The UK government have suggested ways so that people will have to pay in order to challenge the HMRC’s tax assessments before a tribunal. However, these proposals have received some criticism by the CIOT (Chartered Institute of Taxation).
The plans to introduce fees has been announced during summer and a deadline for comments was set for the 15th of September to help fund the Upper Tribunal and First-tier Tax Tribunal which currently costs around £8.7 million per year to run, which are currently being paid using taxpayer funds.
The proposal for charging a fee is a request from the Ministry of Justice, basic hearing are to be charged at £50 and for standard or complex cases to be charged at a rate of £200; with some being charged up to £1000 for the complex cases.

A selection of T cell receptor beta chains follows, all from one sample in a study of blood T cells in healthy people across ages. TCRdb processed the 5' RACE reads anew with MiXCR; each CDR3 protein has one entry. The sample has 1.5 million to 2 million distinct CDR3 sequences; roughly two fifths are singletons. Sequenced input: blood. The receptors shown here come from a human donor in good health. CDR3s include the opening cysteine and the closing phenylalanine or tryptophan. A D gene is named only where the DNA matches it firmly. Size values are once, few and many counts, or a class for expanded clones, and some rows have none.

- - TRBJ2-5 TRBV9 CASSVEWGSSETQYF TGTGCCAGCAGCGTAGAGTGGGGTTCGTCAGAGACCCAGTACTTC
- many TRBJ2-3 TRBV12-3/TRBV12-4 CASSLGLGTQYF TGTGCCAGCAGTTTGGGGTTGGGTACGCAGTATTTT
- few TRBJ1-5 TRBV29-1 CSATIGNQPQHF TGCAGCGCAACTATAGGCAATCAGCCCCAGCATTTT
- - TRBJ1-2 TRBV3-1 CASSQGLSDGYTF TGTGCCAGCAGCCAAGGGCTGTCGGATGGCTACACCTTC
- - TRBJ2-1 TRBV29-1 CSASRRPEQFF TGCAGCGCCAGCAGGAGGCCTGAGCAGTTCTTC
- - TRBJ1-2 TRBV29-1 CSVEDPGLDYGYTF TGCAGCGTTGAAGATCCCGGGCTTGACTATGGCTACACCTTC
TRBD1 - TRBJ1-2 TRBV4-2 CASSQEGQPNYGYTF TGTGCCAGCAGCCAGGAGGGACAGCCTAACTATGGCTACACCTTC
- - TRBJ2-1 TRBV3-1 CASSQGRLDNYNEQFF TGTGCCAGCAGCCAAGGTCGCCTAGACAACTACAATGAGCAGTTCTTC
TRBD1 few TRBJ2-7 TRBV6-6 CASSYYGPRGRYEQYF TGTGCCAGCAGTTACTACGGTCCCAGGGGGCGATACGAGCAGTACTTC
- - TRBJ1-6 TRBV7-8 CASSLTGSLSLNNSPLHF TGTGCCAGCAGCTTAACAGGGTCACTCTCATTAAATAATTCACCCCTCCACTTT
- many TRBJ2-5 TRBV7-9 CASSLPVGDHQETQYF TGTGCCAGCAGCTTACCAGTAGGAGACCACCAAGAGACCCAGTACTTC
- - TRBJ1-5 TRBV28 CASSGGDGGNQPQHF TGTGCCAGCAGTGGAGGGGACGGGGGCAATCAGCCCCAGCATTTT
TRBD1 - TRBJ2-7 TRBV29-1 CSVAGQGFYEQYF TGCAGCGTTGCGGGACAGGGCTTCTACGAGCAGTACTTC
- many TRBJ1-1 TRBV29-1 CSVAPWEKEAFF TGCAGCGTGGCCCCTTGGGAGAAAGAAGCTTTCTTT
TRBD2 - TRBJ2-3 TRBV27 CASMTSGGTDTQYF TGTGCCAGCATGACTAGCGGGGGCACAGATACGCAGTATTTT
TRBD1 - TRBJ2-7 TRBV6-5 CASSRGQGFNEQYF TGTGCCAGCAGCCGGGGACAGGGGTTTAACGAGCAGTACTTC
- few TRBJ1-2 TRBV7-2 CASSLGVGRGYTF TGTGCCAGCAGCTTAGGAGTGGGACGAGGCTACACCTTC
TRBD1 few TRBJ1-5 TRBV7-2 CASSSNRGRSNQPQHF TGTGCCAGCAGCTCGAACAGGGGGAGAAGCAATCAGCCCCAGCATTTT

The Ministry of Justice continues that for cases referred to the Upper Tribunal, suggesting that if someone seeks permission to appeal, this should be charged £100 and a further £200 to appeal the judgement. However, taxpayers will be obligated to pay £2000 for a substantive appeal hearing. Nonetheless, these proposals are hoped to cover around a quarter of the operating costs of the two tribunals.